Who Controls North Korea Economy

If the country of North Korea makes the news, it is typically because of aggressive missile tests or the conduct of its authoritarian leader, Kim Jong Un. The economy of this isolated country is not often discussed, but for those who are curious how North Korea’s economy functions, it is complex and mysterious. North Korea, officially known as the Democratic People’s Republic of Korea, has no official foreign relations, so any insights into its economic policies come from external sources.

Though the exact numbers for North Korea are hard to ascertain, it is estimated the total worth of North Korea’s economy is between $10-30 billion. North Korea’s main trading partner is China, providing 90% of their nation’s trade according to research analyzed by the Washington based Brookings Institute. This trade consists of goods such as minerals, chemicals and metallurgic products. Beyond China, North Korea also has limited trading partnerships with countries like India, Thailand, and France.

North Korea is currently classified by the World Bank as one of the world’s least developed countries. GDP per capita is around $1,800, far below the major industrialized counties. As a result, poverty is rampant and most citizens struggle to provide basic goods and services for their families. To compound the economic challenges of North Korea, the nation’s government has artificially active the value of its own currency, creating an issue known as hyperinflation.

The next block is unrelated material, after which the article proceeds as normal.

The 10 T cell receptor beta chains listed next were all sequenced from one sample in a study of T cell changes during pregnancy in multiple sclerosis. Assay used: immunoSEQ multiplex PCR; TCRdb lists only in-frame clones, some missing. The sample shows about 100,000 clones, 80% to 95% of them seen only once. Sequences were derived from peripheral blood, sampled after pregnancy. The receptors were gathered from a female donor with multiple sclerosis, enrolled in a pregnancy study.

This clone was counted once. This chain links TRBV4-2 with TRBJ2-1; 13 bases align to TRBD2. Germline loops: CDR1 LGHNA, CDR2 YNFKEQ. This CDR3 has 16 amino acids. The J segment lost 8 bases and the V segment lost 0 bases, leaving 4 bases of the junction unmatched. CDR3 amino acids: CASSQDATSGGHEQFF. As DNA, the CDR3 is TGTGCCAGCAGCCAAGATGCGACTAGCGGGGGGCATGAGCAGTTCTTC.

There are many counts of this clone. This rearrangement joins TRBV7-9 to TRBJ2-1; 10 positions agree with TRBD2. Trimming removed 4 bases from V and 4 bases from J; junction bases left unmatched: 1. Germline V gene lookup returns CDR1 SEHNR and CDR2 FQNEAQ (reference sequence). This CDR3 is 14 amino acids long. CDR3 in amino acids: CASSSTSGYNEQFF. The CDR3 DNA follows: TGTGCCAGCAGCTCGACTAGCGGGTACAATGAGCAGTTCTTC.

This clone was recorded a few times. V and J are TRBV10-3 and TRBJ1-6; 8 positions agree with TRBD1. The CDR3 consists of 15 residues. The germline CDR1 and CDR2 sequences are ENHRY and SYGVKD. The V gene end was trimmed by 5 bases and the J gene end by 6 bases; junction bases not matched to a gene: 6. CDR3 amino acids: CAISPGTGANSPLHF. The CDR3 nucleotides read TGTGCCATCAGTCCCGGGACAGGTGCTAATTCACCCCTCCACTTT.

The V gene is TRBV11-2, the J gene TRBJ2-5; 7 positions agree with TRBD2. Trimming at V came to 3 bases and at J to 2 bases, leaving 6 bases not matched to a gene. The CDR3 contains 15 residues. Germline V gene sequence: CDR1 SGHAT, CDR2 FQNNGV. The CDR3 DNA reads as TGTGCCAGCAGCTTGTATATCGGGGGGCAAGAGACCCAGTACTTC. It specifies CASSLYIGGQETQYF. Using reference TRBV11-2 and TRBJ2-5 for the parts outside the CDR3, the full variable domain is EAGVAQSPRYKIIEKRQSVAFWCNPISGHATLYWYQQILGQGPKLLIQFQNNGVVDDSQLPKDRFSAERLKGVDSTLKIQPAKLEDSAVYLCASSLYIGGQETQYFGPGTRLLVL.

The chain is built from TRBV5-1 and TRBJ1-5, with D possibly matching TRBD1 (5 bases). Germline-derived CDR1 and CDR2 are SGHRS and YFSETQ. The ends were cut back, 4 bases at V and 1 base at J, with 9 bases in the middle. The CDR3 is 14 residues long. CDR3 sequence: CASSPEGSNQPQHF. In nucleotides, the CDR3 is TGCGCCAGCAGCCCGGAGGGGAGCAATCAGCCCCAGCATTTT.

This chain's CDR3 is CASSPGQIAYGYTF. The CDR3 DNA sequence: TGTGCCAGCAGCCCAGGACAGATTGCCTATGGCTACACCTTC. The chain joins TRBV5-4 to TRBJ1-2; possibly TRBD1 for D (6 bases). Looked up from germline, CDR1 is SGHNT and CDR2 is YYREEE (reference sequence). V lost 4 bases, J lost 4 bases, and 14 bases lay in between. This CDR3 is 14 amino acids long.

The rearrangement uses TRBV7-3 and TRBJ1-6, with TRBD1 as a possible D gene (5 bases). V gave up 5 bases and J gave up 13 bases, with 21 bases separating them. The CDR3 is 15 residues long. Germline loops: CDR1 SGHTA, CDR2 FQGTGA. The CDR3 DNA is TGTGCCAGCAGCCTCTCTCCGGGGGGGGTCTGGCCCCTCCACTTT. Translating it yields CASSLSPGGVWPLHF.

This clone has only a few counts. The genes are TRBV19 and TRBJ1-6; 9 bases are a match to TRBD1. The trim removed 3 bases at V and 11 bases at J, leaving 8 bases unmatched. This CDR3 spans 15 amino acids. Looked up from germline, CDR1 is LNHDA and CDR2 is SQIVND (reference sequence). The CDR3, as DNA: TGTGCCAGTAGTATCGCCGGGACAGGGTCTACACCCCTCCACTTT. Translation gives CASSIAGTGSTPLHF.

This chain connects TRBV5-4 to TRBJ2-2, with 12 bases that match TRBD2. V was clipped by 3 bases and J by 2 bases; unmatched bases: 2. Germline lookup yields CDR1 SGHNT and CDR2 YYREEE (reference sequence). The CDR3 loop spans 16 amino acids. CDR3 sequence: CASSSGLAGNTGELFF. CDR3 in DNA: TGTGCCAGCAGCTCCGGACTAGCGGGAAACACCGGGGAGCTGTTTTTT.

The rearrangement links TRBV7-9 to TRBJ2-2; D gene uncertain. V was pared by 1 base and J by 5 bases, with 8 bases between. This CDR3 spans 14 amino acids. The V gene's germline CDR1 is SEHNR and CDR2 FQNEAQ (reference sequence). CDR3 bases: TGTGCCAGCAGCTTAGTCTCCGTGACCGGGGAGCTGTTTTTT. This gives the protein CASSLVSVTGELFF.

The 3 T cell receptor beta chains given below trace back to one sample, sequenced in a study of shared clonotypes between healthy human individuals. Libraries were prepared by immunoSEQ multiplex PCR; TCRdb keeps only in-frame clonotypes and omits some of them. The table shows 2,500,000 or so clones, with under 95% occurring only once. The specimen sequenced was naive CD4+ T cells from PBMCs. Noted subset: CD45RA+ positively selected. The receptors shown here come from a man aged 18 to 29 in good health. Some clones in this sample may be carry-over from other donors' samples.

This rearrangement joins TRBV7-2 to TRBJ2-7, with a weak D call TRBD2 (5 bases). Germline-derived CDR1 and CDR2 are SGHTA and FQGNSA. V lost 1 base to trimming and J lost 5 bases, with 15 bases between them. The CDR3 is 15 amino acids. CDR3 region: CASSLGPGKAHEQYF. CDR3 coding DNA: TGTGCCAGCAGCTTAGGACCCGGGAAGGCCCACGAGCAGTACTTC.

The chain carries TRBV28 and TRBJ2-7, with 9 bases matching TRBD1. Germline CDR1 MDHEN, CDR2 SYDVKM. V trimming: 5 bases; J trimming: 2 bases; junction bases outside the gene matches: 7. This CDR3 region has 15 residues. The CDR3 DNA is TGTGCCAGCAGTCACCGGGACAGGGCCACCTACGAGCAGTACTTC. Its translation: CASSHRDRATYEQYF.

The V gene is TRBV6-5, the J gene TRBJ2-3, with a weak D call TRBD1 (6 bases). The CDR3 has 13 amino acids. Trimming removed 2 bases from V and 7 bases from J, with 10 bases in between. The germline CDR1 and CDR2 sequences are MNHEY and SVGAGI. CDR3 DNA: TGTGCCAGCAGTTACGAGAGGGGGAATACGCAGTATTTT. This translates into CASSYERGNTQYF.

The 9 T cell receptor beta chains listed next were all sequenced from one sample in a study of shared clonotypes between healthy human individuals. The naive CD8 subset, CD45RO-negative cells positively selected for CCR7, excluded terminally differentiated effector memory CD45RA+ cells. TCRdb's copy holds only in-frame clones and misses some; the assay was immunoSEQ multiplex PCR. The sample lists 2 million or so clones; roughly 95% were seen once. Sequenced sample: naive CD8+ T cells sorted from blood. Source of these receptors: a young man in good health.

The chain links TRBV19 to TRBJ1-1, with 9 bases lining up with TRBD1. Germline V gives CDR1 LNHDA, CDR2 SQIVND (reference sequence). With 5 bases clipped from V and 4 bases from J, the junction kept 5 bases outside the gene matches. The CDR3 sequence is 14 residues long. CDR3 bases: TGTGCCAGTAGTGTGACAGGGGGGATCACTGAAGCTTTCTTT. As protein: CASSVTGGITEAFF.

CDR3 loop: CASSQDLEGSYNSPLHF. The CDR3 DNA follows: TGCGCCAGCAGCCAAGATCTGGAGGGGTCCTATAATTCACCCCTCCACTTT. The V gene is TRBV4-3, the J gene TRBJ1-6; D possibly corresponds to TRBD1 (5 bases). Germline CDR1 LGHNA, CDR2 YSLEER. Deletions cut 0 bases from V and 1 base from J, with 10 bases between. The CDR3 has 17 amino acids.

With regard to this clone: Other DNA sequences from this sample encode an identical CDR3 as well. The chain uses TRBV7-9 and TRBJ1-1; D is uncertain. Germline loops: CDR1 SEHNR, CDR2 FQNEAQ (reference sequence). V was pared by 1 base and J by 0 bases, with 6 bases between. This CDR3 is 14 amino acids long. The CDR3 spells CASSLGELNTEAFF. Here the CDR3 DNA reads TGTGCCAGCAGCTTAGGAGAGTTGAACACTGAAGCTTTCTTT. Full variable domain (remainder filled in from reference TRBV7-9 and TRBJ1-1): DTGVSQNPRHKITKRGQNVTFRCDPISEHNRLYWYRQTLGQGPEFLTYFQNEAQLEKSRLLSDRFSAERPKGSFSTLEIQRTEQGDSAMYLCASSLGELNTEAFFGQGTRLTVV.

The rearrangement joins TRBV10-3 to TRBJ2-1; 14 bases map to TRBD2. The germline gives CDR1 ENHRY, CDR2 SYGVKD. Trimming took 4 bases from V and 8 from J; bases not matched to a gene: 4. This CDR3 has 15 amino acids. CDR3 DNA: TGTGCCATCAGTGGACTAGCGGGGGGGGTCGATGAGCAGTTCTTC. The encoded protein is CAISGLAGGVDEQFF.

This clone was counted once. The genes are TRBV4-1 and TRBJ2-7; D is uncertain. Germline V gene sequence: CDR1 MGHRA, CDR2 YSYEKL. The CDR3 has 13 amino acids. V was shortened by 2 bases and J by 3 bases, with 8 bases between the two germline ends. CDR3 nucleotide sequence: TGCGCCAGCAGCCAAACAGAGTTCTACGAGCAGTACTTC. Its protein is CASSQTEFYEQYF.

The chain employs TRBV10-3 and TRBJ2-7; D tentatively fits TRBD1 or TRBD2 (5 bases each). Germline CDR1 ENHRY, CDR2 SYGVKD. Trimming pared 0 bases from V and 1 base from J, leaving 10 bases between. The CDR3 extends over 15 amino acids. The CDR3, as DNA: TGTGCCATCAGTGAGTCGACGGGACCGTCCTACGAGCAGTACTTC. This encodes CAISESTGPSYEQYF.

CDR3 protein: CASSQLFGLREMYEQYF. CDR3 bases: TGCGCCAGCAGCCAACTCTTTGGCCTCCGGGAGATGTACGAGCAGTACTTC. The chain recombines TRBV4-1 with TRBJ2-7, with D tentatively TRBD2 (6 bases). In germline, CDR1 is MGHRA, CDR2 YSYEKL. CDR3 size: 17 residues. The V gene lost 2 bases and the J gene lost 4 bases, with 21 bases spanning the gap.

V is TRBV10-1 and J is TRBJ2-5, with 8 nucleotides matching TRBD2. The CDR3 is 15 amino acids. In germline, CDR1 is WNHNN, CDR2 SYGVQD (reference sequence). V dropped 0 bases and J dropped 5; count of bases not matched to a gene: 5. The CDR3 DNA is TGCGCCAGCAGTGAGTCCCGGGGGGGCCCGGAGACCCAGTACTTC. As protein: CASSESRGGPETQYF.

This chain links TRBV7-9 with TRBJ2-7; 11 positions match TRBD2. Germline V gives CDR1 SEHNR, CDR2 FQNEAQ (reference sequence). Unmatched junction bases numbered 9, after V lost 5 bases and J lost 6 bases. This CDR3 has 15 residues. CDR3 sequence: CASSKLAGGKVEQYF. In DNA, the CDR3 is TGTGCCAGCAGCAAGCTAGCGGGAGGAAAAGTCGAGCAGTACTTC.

Ultimately, North Korea’s economy is controlled by the state. Government-operated enterprises own crucial industries including mining and construction, and are responsible for providing goods and services to the public. Comprehensive control is preserved by tightly regulating the flow of goods and labor in and out of the country. In the eyes of many, this perceived economic autonomy is what allows North Korea’s government to maintain its power within the region.

This control has allowed the North Korean government to allocate what little finances they have to sustain their military. According to data published by the International Institute for Strategic Studies, the North Korean militarized structure is the second-largest in the world by weighted manpower. This is despite North Korea’s size, poverty, and complete lack of resources. Experts then point to their government’s ability to control the economy as the engine driving this military growth.

Influence of Corruption

Corruption is known to be endemic in North Korea and shapes how the economy is controlled. Oftentimes, it is hypothesized that the North Korean elite use personnel and asset transfers to enrich themselves. Therefore, the policies the state employs often lack transparency, meaning outsiders struggle to understand the exact details of a given policy.